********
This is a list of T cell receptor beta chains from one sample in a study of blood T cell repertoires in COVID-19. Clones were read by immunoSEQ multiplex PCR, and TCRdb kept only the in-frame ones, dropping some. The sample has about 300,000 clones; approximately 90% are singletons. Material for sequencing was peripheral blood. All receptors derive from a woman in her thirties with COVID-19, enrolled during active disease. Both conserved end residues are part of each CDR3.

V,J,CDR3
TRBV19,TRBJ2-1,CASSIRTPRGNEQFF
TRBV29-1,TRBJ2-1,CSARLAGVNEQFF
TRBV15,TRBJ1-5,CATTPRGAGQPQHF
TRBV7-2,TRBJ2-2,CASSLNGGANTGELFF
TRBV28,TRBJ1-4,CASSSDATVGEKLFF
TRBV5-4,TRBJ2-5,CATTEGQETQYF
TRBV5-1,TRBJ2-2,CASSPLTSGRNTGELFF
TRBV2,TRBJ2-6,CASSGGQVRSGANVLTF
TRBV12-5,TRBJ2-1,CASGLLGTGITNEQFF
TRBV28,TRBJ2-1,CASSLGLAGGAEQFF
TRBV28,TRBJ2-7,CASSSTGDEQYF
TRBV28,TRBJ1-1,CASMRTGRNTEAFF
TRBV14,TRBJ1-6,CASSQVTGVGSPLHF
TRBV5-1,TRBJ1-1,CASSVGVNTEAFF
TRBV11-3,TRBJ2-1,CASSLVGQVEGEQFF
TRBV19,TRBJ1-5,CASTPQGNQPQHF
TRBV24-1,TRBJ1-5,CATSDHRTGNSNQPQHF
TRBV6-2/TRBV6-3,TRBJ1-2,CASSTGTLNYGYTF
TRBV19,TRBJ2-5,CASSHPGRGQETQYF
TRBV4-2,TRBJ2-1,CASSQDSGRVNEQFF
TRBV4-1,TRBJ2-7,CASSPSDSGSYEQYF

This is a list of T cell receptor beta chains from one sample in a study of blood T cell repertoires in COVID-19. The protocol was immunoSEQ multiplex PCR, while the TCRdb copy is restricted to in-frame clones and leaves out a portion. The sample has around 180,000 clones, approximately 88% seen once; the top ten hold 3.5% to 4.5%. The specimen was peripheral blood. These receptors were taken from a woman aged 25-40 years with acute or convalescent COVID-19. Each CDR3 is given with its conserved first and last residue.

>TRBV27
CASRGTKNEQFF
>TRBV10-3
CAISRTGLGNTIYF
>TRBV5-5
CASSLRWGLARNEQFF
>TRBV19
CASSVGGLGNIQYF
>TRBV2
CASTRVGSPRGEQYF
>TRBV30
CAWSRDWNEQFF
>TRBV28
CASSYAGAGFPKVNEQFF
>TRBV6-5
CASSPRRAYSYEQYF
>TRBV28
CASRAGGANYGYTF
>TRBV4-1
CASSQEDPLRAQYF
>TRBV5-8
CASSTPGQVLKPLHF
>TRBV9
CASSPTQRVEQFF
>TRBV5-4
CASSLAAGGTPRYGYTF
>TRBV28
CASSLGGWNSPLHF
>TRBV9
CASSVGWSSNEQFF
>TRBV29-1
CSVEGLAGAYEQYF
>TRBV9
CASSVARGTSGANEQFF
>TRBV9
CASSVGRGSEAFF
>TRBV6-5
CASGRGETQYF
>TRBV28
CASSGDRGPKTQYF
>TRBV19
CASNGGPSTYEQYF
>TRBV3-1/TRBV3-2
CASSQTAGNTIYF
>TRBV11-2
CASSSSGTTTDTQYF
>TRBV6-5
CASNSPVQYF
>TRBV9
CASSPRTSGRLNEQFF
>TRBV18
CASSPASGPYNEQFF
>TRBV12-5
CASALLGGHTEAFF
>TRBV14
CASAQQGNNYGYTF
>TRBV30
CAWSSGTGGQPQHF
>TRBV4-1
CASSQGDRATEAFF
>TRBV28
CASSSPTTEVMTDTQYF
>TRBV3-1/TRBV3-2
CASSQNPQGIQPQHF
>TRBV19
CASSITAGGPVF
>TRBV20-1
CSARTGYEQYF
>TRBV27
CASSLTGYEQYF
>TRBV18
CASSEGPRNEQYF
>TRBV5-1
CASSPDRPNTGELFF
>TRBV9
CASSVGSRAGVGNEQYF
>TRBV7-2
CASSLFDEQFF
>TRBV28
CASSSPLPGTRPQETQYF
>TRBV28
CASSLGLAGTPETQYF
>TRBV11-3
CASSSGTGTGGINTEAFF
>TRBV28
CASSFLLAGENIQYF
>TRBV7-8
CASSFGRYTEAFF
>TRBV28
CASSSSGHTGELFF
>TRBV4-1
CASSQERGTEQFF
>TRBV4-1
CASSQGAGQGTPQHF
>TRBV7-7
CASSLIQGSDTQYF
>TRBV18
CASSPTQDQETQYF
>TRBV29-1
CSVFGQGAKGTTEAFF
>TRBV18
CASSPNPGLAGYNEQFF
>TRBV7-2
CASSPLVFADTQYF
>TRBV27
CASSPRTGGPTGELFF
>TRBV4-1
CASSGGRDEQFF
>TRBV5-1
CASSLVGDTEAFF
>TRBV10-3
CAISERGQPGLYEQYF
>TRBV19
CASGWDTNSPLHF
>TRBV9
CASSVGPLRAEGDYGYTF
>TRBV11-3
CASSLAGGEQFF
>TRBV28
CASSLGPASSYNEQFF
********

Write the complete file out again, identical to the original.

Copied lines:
This is a list of T cell receptor beta chains from one sample in a study of blood T cell repertoires in COVID-19. Clones were read by immunoSEQ multiplex PCR, and TCRdb kept only the in-frame ones, dropping some. The sample has about 300,000 clones; approximately 90% are singletons. Material for sequencing was peripheral blood. All receptors derive from a woman in her thirties with COVID-19, enrolled during active disease. Both conserved end residues are part of each CDR3.

V,J,CDR3
TRBV19,TRBJ2-1,CASSIRTPRGNEQFF
TRBV29-1,TRBJ2-1,CSARLAGVNEQFF
TRBV15,TRBJ1-5,CATTPRGAGQPQHF
TRBV7-2,TRBJ2-2,CASSLNGGANTGELFF
TRBV28,TRBJ1-4,CASSSDATVGEKLFF
TRBV5-4,TRBJ2-5,CATTEGQETQYF
TRBV5-1,TRBJ2-2,CASSPLTSGRNTGELFF
TRBV2,TRBJ2-6,CASSGGQVRSGANVLTF
TRBV12-5,TRBJ2-1,CASGLLGTGITNEQFF
TRBV28,TRBJ2-1,CASSLGLAGGAEQFF
TRBV28,TRBJ2-7,CASSSTGDEQYF
TRBV28,TRBJ1-1,CASMRTGRNTEAFF
TRBV14,TRBJ1-6,CASSQVTGVGSPLHF
TRBV5-1,TRBJ1-1,CASSVGVNTEAFF
TRBV11-3,TRBJ2-1,CASSLVGQVEGEQFF
TRBV19,TRBJ1-5,CASTPQGNQPQHF
TRBV24-1,TRBJ1-5,CATSDHRTGNSNQPQHF
TRBV6-2/TRBV6-3,TRBJ1-2,CASSTGTLNYGYTF
TRBV19,TRBJ2-5,CASSHPGRGQETQYF
TRBV4-2,TRBJ2-1,CASSQDSGRVNEQFF
TRBV4-1,TRBJ2-7,CASSPSDSGSYEQYF

This is a list of T cell receptor beta chains from one sample in a study of blood T cell repertoires in COVID-19. The protocol was immunoSEQ multiplex PCR, while the TCRdb copy is restricted to in-frame clones and leaves out a portion. The sample has around 180,000 clones, approximately 88% seen once; the top ten hold 3.5% to 4.5%. The specimen was peripheral blood. These receptors were taken from a woman aged 25-40 years with acute or convalescent COVID-19. Each CDR3 is given with its conserved first and last residue.

>TRBV27
CASRGTKNEQFF
>TRBV10-3
CAISRTGLGNTIYF
>TRBV5-5
CASSLRWGLARNEQFF
>TRBV19
CASSVGGLGNIQYF
>TRBV2
CASTRVGSPRGEQYF
>TRBV30
CAWSRDWNEQFF
>TRBV28
CASSYAGAGFPKVNEQFF
>TRBV6-5
CASSPRRAYSYEQYF
>TRBV28
CASRAGGANYGYTF
>TRBV4-1
CASSQEDPLRAQYF
>TRBV5-8
CASSTPGQVLKPLHF
>TRBV9
CASSPTQRVEQFF
>TRBV5-4
CASSLAAGGTPRYGYTF
>TRBV28
CASSLGGWNSPLHF
>TRBV9
CASSVGWSSNEQFF
>TRBV29-1
CSVEGLAGAYEQYF
>TRBV9
CASSVARGTSGANEQFF
>TRBV9
CASSVGRGSEAFF
>TRBV6-5
CASGRGETQYF
>TRBV28
CASSGDRGPKTQYF
>TRBV19
CASNGGPSTYEQYF
>TRBV3-1/TRBV3-2
CASSQTAGNTIYF
>TRBV11-2
CASSSSGTTTDTQYF
>TRBV6-5
CASNSPVQYF
>TRBV9
CASSPRTSGRLNEQFF
>TRBV18
CASSPASGPYNEQFF
>TRBV12-5
CASALLGGHTEAFF
>TRBV14
CASAQQGNNYGYTF
>TRBV30
CAWSSGTGGQPQHF
>TRBV4-1
CASSQGDRATEAFF
>TRBV28
CASSSPTTEVMTDTQYF
>TRBV3-1/TRBV3-2
CASSQNPQGIQPQHF
>TRBV19
CASSITAGGPVF
>TRBV20-1
CSARTGYEQYF
>TRBV27
CASSLTGYEQYF
>TRBV18
CASSEGPRNEQYF
>TRBV5-1
CASSPDRPNTGELFF
>TRBV9
CASSVGSRAGVGNEQYF
>TRBV7-2
CASSLFDEQFF
>TRBV28
CASSSPLPGTRPQETQYF
>TRBV28
CASSLGLAGTPETQYF
>TRBV11-3
CASSSGTGTGGINTEAFF
>TRBV28
CASSFLLAGENIQYF
>TRBV7-8
CASSFGRYTEAFF
>TRBV28
CASSSSGHTGELFF
>TRBV4-1
CASSQERGTEQFF
>TRBV4-1
CASSQGAGQGTPQHF
>TRBV7-7
CASSLIQGSDTQYF
>TRBV18
CASSPTQDQETQYF
>TRBV29-1
CSVFGQGAKGTTEAFF
>TRBV18
CASSPNPGLAGYNEQFF
>TRBV7-2
CASSPLVFADTQYF
>TRBV27
CASSPRTGGPTGELFF
>TRBV4-1
CASSGGRDEQFF
>TRBV5-1
CASSLVGDTEAFF
>TRBV10-3
CAISERGQPGLYEQYF
>TRBV19
CASGWDTNSPLHF
>TRBV9
CASSVGPLRAEGDYGYTF
>TRBV11-3
CASSLAGGEQFF
>TRBV28
CASSLGPASSYNEQFF